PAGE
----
The population in Birmingham is due to increase by 7% to 1.21 million in 2027. The average age is 33 years, younger than the UK average of 40. Whilst the population has more under 30’s than the national average, it is the over 65’s that is set to increase the most over the next 10 years – growing by 17% by 2027. The health of people in Birmingham is generally worse than the England average. Birmingham is one of the 20% most deprived districts/unitary authorities in England and about 27% (67,500) of children live in low-income families. Life expectancy for both men and women is lower than the England average. Male life expectancy varies by nearly 11 years between those living in the least deprived areas of the city and those living in the most deprived.

Birmingham has the highest rate of diabetes in the UK, with nearly one in 10 people in some parts of the city living with disease. 25,2% (3,647) of children (age 10-11) are classified as obese, worse than the average for England and a Diabetes Prevalence Model developed by Public Health England (2016) has estimated that by 2035 based on current population trends, 4.9 million people in the UK will have diabetes.

Air pollution has been identified by Public Health England as the largest environmental risk to public health in the UK. Evidence shows that it can cause or worsen a range of lung and heart conditions including asthma, chronic bronchitis, chronic heart disease and stroke. Research suggests air pollution caused by NO2 and PM2.5 could cause 36,000 deaths per year.

Definition of the Birmingham pilot was agreed with Public Health and Environmental teams. The vision being to accelerate the fight against Type 2 Diabetes to address sedentary lifestyle and mobility as key factors to support early prevention; early screening and intervention and better disease control.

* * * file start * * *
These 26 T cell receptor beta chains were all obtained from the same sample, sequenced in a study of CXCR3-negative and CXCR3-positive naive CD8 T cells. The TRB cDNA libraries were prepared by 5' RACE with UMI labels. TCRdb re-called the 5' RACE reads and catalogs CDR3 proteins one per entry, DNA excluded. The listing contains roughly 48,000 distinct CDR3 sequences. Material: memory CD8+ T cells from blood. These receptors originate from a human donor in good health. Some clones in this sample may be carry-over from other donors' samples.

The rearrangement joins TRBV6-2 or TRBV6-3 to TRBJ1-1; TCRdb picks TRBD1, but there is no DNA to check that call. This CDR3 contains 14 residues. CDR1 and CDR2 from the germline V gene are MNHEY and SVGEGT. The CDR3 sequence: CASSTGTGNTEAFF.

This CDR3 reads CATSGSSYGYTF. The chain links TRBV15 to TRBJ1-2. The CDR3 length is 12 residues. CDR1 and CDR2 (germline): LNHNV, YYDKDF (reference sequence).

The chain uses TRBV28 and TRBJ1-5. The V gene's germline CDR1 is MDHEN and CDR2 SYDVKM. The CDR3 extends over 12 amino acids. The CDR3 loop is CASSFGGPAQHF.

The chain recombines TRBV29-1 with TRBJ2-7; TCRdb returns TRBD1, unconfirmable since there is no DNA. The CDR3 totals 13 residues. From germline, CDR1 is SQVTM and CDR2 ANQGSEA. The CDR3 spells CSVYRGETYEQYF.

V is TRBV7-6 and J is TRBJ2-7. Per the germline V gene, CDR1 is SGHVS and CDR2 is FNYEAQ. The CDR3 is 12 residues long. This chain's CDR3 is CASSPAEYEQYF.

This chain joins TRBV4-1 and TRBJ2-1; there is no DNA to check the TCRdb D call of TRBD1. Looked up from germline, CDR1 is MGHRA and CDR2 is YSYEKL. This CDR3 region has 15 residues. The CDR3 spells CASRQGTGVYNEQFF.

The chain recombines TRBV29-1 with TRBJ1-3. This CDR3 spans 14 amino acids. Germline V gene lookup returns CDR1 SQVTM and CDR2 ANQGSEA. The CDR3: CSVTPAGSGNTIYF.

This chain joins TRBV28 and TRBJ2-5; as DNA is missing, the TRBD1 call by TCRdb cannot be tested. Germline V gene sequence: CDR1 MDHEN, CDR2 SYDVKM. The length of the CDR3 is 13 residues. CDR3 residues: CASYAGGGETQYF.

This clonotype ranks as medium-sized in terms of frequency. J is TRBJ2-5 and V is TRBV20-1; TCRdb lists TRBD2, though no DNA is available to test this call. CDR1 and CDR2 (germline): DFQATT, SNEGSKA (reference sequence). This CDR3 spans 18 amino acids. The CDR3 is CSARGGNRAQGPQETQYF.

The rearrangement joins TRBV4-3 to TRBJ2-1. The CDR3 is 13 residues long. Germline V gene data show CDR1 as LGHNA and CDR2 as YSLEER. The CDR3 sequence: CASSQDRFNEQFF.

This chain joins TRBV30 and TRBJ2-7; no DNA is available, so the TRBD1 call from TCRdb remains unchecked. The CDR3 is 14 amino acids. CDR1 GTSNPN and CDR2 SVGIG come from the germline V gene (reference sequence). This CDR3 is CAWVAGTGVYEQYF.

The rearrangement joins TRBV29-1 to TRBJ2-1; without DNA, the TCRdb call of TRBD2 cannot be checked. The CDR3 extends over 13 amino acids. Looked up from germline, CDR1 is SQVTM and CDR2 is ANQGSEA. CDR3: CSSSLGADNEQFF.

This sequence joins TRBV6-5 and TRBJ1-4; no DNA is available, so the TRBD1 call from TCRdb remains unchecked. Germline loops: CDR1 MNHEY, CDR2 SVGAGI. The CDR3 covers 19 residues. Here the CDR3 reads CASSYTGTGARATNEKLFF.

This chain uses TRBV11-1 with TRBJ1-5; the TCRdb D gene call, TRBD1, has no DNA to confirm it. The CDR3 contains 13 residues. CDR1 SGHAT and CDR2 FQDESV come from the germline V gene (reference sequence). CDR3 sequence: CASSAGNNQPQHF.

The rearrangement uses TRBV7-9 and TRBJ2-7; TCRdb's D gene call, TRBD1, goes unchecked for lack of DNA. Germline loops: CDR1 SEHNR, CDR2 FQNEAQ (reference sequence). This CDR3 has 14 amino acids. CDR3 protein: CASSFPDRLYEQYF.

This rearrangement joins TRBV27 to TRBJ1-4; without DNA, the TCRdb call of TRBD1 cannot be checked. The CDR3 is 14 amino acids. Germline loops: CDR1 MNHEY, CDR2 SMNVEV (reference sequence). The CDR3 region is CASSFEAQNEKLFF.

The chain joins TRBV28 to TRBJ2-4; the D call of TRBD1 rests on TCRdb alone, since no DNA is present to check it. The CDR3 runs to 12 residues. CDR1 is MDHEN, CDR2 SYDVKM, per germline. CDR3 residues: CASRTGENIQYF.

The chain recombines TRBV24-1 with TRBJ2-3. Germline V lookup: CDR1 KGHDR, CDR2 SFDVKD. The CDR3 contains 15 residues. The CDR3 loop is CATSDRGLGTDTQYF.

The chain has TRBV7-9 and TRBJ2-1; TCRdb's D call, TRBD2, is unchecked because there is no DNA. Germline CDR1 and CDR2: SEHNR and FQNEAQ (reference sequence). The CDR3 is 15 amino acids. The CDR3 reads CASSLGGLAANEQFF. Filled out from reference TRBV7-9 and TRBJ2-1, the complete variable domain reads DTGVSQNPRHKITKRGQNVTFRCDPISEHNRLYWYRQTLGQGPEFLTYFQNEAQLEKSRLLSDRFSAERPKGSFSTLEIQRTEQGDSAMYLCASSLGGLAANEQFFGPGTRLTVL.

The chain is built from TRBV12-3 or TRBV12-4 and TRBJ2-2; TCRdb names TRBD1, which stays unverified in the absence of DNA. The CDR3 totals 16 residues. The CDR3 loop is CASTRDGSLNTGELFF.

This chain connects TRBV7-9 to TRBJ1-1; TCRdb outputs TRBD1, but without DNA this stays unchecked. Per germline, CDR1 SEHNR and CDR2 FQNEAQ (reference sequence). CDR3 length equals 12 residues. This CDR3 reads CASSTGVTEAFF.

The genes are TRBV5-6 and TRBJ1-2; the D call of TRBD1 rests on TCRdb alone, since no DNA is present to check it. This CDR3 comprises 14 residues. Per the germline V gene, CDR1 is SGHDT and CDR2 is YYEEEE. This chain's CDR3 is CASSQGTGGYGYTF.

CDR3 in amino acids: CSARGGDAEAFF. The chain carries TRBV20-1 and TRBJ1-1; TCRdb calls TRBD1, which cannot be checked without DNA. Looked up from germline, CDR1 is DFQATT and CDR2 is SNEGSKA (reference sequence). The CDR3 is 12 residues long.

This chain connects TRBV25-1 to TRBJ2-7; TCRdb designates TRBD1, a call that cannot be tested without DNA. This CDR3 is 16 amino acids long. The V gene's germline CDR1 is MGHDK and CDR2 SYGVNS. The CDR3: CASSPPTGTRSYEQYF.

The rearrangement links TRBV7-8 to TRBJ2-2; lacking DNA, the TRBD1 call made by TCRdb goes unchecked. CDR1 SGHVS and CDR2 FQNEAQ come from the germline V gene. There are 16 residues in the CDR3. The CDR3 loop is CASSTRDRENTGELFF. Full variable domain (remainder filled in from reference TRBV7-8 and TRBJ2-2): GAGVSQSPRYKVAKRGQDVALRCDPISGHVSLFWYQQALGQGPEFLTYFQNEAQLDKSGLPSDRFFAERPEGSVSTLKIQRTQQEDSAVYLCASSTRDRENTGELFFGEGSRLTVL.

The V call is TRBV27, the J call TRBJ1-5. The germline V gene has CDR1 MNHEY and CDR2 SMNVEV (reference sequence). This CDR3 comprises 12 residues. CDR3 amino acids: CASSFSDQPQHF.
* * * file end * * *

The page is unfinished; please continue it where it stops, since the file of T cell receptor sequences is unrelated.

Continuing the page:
The selection criteria of the pilot locations were focused on targeting specific inner-city wards (Sparkbrook, Sparkhill, Small Heath and Bordesley Green) in the locality of the inner ring road (area of high air quality pollution) and in proximity to the Government’s Clean Air Zone. These fall within the 20% most deprived areas and have a high population of people from black, minority and ethnic groups (BME population > 40%) and lower socioeconomic groups where there is a high prevalence of Type 2 Diabetes and are an important target for screening and prevention programmes.  

Local work has shown that people classified within lower social grades and some BMEs are less likely to participate in physical activity and sport.  In addition, research undertaken by Sport England highlighted that the neighbourhoods Sparkbrook (and Sparkhill) have low physical inactivity but are digitally engaged, which supports deployment of technology enabled solutions within these communities to help promote behaviour change. They also fall within areas that have very limited access to leisure / sport facilities given the size of the population and not all are open to the public.

Birmingham’s Air Quality data